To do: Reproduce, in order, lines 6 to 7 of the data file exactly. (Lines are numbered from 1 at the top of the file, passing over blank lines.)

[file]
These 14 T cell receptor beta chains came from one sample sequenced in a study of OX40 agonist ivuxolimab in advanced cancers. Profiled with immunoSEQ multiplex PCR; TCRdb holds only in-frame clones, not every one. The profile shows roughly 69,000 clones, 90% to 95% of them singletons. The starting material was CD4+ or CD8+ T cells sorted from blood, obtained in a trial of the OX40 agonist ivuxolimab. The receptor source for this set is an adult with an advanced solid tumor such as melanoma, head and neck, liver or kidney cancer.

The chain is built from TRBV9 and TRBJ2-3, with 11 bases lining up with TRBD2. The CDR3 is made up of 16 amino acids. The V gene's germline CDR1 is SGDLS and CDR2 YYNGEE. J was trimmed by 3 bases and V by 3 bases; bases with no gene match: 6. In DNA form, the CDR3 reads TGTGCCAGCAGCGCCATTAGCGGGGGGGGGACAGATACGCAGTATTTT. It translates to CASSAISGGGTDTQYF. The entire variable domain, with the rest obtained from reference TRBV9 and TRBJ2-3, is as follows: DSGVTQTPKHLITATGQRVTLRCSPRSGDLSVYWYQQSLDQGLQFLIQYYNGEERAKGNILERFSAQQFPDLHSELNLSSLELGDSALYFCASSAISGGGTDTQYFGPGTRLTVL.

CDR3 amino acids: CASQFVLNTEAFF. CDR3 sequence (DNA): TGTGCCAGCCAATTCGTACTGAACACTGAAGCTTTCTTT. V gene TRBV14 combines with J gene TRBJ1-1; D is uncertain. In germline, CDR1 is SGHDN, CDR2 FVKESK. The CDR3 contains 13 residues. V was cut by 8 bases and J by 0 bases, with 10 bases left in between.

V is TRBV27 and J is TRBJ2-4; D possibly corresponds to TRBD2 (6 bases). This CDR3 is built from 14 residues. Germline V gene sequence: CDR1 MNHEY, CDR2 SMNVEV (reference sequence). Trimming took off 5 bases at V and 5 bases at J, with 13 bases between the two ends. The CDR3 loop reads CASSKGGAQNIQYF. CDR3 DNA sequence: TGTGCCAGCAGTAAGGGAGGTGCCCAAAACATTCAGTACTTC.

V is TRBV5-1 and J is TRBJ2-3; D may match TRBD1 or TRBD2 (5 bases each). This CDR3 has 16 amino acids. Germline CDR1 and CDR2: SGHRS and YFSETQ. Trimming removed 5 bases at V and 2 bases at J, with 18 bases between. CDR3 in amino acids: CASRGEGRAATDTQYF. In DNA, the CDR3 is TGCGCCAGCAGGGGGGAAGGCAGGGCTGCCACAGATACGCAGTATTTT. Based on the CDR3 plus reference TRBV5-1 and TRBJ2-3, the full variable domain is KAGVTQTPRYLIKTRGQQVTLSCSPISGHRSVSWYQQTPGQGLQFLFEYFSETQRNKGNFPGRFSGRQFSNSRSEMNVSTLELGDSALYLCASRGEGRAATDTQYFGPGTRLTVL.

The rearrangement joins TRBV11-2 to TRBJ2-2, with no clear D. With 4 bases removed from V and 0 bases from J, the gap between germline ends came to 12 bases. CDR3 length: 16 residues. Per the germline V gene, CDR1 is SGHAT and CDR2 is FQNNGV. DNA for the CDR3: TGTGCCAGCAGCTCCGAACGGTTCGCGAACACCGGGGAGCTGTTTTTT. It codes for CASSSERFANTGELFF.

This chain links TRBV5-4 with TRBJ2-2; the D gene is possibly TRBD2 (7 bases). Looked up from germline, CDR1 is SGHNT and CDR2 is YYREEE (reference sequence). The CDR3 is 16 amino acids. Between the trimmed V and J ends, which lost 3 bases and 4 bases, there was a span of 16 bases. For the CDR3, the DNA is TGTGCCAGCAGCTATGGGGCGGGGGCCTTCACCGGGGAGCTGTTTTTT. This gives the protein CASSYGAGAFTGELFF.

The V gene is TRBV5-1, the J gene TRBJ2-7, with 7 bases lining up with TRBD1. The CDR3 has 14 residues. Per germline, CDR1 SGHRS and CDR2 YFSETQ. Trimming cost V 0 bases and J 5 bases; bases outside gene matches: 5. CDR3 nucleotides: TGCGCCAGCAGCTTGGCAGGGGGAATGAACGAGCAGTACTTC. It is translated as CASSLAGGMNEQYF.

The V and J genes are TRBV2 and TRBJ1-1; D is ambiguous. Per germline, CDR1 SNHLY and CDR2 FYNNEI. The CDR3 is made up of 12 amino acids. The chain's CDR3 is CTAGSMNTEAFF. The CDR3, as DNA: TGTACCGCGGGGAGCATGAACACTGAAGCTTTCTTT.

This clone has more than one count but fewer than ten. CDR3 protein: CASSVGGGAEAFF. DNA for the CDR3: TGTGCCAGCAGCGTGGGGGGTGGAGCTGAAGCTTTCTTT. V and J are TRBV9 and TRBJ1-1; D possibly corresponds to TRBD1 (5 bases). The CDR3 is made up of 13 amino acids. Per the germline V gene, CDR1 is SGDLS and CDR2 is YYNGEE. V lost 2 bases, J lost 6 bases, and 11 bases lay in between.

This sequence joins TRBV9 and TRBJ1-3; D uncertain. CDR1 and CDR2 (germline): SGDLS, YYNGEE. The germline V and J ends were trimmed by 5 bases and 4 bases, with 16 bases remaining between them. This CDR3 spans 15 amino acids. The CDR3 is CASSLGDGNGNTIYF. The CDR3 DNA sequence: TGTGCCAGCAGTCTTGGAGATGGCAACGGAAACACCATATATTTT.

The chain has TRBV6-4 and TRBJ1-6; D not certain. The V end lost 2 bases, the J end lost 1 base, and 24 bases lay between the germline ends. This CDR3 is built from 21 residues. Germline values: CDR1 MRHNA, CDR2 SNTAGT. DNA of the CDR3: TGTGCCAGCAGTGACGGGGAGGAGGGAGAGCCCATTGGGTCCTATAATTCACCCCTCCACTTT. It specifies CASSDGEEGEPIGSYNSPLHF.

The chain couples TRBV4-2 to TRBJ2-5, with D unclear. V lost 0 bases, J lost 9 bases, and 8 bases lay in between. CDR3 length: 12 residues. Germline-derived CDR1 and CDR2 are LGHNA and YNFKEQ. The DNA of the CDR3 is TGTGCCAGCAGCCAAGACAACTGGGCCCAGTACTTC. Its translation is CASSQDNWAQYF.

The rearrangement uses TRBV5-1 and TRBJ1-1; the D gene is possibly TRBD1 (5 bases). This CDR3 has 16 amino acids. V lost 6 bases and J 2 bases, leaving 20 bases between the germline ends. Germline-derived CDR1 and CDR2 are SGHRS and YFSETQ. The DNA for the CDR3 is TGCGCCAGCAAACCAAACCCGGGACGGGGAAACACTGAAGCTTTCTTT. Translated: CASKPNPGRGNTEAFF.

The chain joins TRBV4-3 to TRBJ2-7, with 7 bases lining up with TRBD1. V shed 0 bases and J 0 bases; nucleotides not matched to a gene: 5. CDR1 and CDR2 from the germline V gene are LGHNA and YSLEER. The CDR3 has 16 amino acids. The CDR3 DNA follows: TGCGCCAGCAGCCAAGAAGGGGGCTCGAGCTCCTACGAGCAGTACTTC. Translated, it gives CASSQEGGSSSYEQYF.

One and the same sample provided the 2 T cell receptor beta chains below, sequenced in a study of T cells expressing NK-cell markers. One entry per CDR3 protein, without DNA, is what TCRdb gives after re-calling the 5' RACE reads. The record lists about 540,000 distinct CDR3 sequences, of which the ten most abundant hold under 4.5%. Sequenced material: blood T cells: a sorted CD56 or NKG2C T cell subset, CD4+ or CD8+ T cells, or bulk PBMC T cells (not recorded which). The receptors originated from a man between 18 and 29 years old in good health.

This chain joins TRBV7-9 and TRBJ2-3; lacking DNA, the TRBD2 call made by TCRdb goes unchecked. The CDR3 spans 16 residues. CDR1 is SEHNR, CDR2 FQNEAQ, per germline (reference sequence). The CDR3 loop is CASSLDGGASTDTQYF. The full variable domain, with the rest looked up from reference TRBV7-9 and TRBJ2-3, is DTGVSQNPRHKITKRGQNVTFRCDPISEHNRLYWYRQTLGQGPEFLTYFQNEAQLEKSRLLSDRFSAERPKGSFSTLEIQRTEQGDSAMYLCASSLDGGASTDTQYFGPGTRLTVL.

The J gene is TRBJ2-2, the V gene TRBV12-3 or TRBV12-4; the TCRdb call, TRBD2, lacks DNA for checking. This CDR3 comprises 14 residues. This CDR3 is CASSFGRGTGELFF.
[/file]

The rearrangement joins TRBV11-2 to TRBJ2-2, with no clear D. With 4 bases removed from V and 0 bases from J, the gap between germline ends came to 12 bases. CDR3 length: 16 residues. Per the germline V gene, CDR1 is SGHAT and CDR2 is FQNNGV. DNA for the CDR3: TGTGCCAGCAGCTCCGAACGGTTCGCGAACACCGGGGAGCTGTTTTTT. It codes for CASSSERFANTGELFF.

This chain links TRBV5-4 with TRBJ2-2; the D gene is possibly TRBD2 (7 bases). Looked up from germline, CDR1 is SGHNT and CDR2 is YYREEE (reference sequence). The CDR3 is 16 amino acids. Between the trimmed V and J ends, which lost 3 bases and 4 bases, there was a span of 16 bases. For the CDR3, the DNA is TGTGCCAGCAGCTATGGGGCGGGGGCCTTCACCGGGGAGCTGTTTTTT. This gives the protein CASSYGAGAFTGELFF.